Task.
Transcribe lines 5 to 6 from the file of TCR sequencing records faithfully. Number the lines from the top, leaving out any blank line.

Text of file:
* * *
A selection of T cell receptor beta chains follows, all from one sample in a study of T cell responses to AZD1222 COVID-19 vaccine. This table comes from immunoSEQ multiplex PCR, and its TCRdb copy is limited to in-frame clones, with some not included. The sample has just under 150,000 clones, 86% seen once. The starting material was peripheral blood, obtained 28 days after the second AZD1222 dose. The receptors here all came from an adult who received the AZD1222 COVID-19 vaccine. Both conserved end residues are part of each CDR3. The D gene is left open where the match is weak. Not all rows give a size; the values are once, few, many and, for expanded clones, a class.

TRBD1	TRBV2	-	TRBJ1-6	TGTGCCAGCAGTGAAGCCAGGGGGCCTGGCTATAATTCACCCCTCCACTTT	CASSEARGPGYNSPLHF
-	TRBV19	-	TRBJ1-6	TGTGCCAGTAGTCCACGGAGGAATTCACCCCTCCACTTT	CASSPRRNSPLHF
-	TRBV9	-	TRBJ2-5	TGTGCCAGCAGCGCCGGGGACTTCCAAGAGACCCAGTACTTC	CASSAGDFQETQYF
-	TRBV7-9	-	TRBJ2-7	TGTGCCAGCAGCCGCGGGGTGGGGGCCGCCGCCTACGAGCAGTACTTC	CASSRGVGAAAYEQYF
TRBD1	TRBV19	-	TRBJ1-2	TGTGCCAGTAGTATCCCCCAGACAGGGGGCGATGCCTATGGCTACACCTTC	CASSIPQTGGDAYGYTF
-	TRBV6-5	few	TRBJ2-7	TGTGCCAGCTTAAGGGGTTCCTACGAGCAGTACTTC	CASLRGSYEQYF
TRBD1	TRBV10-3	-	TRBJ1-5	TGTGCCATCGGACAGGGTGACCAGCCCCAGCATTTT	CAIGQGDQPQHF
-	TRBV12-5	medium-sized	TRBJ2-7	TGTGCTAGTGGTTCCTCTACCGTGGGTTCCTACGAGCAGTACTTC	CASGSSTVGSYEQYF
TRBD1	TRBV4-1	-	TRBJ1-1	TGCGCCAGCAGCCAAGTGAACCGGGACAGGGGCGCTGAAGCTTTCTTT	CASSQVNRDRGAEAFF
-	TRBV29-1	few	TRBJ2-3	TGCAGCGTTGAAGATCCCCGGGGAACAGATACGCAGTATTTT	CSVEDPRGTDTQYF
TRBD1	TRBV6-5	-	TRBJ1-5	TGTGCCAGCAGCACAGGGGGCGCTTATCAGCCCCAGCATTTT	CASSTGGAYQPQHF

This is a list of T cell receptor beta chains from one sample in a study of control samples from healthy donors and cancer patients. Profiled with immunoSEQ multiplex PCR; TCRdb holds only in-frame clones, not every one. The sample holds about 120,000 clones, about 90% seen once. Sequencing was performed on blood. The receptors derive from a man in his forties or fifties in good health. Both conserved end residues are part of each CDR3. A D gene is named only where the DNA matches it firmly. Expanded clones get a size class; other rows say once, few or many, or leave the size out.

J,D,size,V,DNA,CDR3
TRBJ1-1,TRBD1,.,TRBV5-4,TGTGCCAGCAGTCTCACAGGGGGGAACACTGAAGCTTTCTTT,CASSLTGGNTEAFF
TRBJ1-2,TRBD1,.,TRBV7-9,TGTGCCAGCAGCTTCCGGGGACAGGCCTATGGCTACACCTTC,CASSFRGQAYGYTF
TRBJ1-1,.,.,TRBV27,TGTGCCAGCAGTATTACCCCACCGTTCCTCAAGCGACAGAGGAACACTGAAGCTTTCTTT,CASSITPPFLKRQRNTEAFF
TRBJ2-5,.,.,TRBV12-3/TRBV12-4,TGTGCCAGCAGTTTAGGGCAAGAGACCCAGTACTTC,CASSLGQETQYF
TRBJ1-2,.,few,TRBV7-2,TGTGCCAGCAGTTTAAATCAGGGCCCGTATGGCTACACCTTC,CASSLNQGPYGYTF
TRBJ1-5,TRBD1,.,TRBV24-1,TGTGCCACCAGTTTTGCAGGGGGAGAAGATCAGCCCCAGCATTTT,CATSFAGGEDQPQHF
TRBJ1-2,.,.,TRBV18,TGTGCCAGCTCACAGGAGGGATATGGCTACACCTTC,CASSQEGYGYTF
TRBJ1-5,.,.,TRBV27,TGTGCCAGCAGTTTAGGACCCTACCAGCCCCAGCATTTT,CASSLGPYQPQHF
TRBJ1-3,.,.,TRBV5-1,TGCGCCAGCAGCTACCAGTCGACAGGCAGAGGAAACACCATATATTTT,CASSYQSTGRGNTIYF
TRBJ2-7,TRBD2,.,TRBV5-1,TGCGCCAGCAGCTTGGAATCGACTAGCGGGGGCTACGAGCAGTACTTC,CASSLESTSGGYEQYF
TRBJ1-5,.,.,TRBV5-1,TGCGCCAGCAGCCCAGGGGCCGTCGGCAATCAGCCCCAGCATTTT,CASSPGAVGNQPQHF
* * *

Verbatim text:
-	TRBV7-9	-	TRBJ2-7	TGTGCCAGCAGCCGCGGGGTGGGGGCCGCCGCCTACGAGCAGTACTTC	CASSRGVGAAAYEQYF
TRBD1	TRBV19	-	TRBJ1-2	TGTGCCAGTAGTATCCCCCAGACAGGGGGCGATGCCTATGGCTACACCTTC	CASSIPQTGGDAYGYTF